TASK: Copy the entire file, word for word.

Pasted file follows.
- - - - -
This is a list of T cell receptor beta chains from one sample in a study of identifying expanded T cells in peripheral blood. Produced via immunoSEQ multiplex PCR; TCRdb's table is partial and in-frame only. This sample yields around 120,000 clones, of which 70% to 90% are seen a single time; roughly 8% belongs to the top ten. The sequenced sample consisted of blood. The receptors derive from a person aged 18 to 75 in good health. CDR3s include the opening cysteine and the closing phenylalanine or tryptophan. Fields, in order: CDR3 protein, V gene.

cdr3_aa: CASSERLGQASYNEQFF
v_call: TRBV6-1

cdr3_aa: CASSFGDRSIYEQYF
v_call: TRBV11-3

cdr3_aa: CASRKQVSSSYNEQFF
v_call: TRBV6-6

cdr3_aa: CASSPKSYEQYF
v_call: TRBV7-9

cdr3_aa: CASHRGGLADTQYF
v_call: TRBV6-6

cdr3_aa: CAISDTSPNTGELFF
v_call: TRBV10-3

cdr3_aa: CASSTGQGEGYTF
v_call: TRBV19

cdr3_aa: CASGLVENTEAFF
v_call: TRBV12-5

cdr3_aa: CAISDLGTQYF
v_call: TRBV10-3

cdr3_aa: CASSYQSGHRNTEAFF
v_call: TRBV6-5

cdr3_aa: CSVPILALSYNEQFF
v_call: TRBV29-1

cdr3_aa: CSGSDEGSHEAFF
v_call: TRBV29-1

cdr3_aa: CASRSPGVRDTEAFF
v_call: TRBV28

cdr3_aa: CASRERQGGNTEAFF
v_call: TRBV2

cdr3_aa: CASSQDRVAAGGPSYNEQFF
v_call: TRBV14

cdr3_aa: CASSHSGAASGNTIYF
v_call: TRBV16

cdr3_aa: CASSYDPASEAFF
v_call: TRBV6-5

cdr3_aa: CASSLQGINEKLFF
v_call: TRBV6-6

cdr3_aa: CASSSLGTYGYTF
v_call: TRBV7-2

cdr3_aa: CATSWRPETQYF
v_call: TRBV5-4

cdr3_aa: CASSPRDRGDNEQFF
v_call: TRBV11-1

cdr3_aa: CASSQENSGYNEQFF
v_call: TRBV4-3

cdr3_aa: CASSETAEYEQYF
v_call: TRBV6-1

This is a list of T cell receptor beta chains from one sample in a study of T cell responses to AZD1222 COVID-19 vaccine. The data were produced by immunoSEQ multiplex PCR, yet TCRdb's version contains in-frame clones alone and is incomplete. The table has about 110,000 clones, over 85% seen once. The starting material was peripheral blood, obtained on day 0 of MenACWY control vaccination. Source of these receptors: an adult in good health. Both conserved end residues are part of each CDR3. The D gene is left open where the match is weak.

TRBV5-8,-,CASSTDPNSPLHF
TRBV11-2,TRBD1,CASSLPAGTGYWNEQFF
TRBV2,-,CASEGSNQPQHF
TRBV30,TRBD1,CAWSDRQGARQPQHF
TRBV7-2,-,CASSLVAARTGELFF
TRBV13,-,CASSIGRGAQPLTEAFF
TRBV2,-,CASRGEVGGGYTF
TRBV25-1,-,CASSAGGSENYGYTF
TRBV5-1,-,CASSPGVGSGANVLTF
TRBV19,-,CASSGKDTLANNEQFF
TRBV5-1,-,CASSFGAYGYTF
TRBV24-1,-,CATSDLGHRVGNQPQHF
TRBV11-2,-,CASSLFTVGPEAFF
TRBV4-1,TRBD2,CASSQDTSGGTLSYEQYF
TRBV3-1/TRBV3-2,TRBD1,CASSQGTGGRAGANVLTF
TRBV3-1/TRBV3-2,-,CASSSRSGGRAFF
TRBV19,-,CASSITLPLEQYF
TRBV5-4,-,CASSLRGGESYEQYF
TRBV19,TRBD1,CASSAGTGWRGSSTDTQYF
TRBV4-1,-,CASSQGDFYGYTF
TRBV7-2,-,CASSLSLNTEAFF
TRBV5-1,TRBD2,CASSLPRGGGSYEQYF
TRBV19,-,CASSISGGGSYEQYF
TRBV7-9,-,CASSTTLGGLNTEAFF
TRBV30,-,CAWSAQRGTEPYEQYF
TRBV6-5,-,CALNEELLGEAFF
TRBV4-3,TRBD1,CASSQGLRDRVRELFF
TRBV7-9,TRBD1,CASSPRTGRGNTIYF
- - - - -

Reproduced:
This is a list of T cell receptor beta chains from one sample in a study of identifying expanded T cells in peripheral blood. Produced via immunoSEQ multiplex PCR; TCRdb's table is partial and in-frame only. This sample yields around 120,000 clones, of which 70% to 90% are seen a single time; roughly 8% belongs to the top ten. The sequenced sample consisted of blood. The receptors derive from a person aged 18 to 75 in good health. CDR3s include the opening cysteine and the closing phenylalanine or tryptophan. Fields, in order: CDR3 protein, V gene.

cdr3_aa: CASSERLGQASYNEQFF
v_call: TRBV6-1

cdr3_aa: CASSFGDRSIYEQYF
v_call: TRBV11-3

cdr3_aa: CASRKQVSSSYNEQFF
v_call: TRBV6-6

cdr3_aa: CASSPKSYEQYF
v_call: TRBV7-9

cdr3_aa: CASHRGGLADTQYF
v_call: TRBV6-6

cdr3_aa: CAISDTSPNTGELFF
v_call: TRBV10-3

cdr3_aa: CASSTGQGEGYTF
v_call: TRBV19

cdr3_aa: CASGLVENTEAFF
v_call: TRBV12-5

cdr3_aa: CAISDLGTQYF
v_call: TRBV10-3

cdr3_aa: CASSYQSGHRNTEAFF
v_call: TRBV6-5

cdr3_aa: CSVPILALSYNEQFF
v_call: TRBV29-1

cdr3_aa: CSGSDEGSHEAFF
v_call: TRBV29-1

cdr3_aa: CASRSPGVRDTEAFF
v_call: TRBV28

cdr3_aa: CASRERQGGNTEAFF
v_call: TRBV2

cdr3_aa: CASSQDRVAAGGPSYNEQFF
v_call: TRBV14

cdr3_aa: CASSHSGAASGNTIYF
v_call: TRBV16

cdr3_aa: CASSYDPASEAFF
v_call: TRBV6-5

cdr3_aa: CASSLQGINEKLFF
v_call: TRBV6-6

cdr3_aa: CASSSLGTYGYTF
v_call: TRBV7-2

cdr3_aa: CATSWRPETQYF
v_call: TRBV5-4

cdr3_aa: CASSPRDRGDNEQFF
v_call: TRBV11-1

cdr3_aa: CASSQENSGYNEQFF
v_call: TRBV4-3

cdr3_aa: CASSETAEYEQYF
v_call: TRBV6-1

This is a list of T cell receptor beta chains from one sample in a study of T cell responses to AZD1222 COVID-19 vaccine. The data were produced by immunoSEQ multiplex PCR, yet TCRdb's version contains in-frame clones alone and is incomplete. The table has about 110,000 clones, over 85% seen once. The starting material was peripheral blood, obtained on day 0 of MenACWY control vaccination. Source of these receptors: an adult in good health. Both conserved end residues are part of each CDR3. The D gene is left open where the match is weak.

TRBV5-8,-,CASSTDPNSPLHF
TRBV11-2,TRBD1,CASSLPAGTGYWNEQFF
TRBV2,-,CASEGSNQPQHF
TRBV30,TRBD1,CAWSDRQGARQPQHF
TRBV7-2,-,CASSLVAARTGELFF
TRBV13,-,CASSIGRGAQPLTEAFF
TRBV2,-,CASRGEVGGGYTF
TRBV25-1,-,CASSAGGSENYGYTF
TRBV5-1,-,CASSPGVGSGANVLTF
TRBV19,-,CASSGKDTLANNEQFF
TRBV5-1,-,CASSFGAYGYTF
TRBV24-1,-,CATSDLGHRVGNQPQHF
TRBV11-2,-,CASSLFTVGPEAFF
TRBV4-1,TRBD2,CASSQDTSGGTLSYEQYF
TRBV3-1/TRBV3-2,TRBD1,CASSQGTGGRAGANVLTF
TRBV3-1/TRBV3-2,-,CASSSRSGGRAFF
TRBV19,-,CASSITLPLEQYF
TRBV5-4,-,CASSLRGGESYEQYF
TRBV19,TRBD1,CASSAGTGWRGSSTDTQYF
TRBV4-1,-,CASSQGDFYGYTF
TRBV7-2,-,CASSLSLNTEAFF
TRBV5-1,TRBD2,CASSLPRGGGSYEQYF
TRBV19,-,CASSISGGGSYEQYF
TRBV7-9,-,CASSTTLGGLNTEAFF
TRBV30,-,CAWSAQRGTEPYEQYF
TRBV6-5,-,CALNEELLGEAFF
TRBV4-3,TRBD1,CASSQGLRDRVRELFF
TRBV7-9,TRBD1,CASSPRTGRGNTIYF